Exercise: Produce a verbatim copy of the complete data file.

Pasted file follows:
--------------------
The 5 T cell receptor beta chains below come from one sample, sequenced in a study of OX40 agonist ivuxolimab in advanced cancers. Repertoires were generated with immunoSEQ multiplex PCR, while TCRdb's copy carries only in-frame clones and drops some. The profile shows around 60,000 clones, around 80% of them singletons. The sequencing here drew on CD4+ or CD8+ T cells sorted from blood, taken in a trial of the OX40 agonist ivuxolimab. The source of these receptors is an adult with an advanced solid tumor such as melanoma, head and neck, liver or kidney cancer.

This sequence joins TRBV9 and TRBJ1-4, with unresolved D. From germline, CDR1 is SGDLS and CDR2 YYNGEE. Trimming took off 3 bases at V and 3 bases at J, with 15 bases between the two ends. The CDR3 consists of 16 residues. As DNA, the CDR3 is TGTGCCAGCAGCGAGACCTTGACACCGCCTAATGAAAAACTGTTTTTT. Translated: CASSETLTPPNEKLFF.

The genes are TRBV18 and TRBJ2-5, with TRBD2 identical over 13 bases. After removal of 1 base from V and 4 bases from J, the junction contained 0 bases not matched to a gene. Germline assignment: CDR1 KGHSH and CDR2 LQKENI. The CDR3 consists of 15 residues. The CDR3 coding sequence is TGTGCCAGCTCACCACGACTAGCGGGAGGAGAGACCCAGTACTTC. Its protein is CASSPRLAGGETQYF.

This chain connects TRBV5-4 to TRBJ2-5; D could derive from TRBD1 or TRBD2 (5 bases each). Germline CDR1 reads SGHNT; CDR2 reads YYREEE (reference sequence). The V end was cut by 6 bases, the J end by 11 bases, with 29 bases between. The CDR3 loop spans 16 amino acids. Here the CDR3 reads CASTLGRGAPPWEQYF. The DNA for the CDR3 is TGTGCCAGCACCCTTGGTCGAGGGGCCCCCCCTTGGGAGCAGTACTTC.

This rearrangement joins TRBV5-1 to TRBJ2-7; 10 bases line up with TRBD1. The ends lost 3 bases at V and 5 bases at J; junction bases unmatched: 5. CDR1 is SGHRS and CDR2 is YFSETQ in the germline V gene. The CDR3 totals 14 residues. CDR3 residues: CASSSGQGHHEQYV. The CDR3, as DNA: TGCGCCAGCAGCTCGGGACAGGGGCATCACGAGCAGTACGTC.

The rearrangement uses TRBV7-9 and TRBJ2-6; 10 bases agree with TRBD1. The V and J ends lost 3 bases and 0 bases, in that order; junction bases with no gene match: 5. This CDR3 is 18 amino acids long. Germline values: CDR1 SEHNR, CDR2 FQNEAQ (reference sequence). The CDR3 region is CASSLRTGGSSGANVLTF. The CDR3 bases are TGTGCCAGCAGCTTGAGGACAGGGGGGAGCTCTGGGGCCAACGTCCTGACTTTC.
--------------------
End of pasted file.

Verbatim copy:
The 5 T cell receptor beta chains below come from one sample, sequenced in a study of OX40 agonist ivuxolimab in advanced cancers. Repertoires were generated with immunoSEQ multiplex PCR, while TCRdb's copy carries only in-frame clones and drops some. The profile shows around 60,000 clones, around 80% of them singletons. The sequencing here drew on CD4+ or CD8+ T cells sorted from blood, taken in a trial of the OX40 agonist ivuxolimab. The source of these receptors is an adult with an advanced solid tumor such as melanoma, head and neck, liver or kidney cancer.

This sequence joins TRBV9 and TRBJ1-4, with unresolved D. From germline, CDR1 is SGDLS and CDR2 YYNGEE. Trimming took off 3 bases at V and 3 bases at J, with 15 bases between the two ends. The CDR3 consists of 16 residues. As DNA, the CDR3 is TGTGCCAGCAGCGAGACCTTGACACCGCCTAATGAAAAACTGTTTTTT. Translated: CASSETLTPPNEKLFF.

The genes are TRBV18 and TRBJ2-5, with TRBD2 identical over 13 bases. After removal of 1 base from V and 4 bases from J, the junction contained 0 bases not matched to a gene. Germline assignment: CDR1 KGHSH and CDR2 LQKENI. The CDR3 consists of 15 residues. The CDR3 coding sequence is TGTGCCAGCTCACCACGACTAGCGGGAGGAGAGACCCAGTACTTC. Its protein is CASSPRLAGGETQYF.

This chain connects TRBV5-4 to TRBJ2-5; D could derive from TRBD1 or TRBD2 (5 bases each). Germline CDR1 reads SGHNT; CDR2 reads YYREEE (reference sequence). The V end was cut by 6 bases, the J end by 11 bases, with 29 bases between. The CDR3 loop spans 16 amino acids. Here the CDR3 reads CASTLGRGAPPWEQYF. The DNA for the CDR3 is TGTGCCAGCACCCTTGGTCGAGGGGCCCCCCCTTGGGAGCAGTACTTC.

This rearrangement joins TRBV5-1 to TRBJ2-7; 10 bases line up with TRBD1. The ends lost 3 bases at V and 5 bases at J; junction bases unmatched: 5. CDR1 is SGHRS and CDR2 is YFSETQ in the germline V gene. The CDR3 totals 14 residues. CDR3 residues: CASSSGQGHHEQYV. The CDR3, as DNA: TGCGCCAGCAGCTCGGGACAGGGGCATCACGAGCAGTACGTC.

The rearrangement uses TRBV7-9 and TRBJ2-6; 10 bases agree with TRBD1. The V and J ends lost 3 bases and 0 bases, in that order; junction bases with no gene match: 5. This CDR3 is 18 amino acids long. Germline values: CDR1 SEHNR, CDR2 FQNEAQ (reference sequence). The CDR3 region is CASSLRTGGSSGANVLTF. The CDR3 bases are TGTGCCAGCAGCTTGAGGACAGGGGGGAGCTCTGGGGCCAACGTCCTGACTTTC.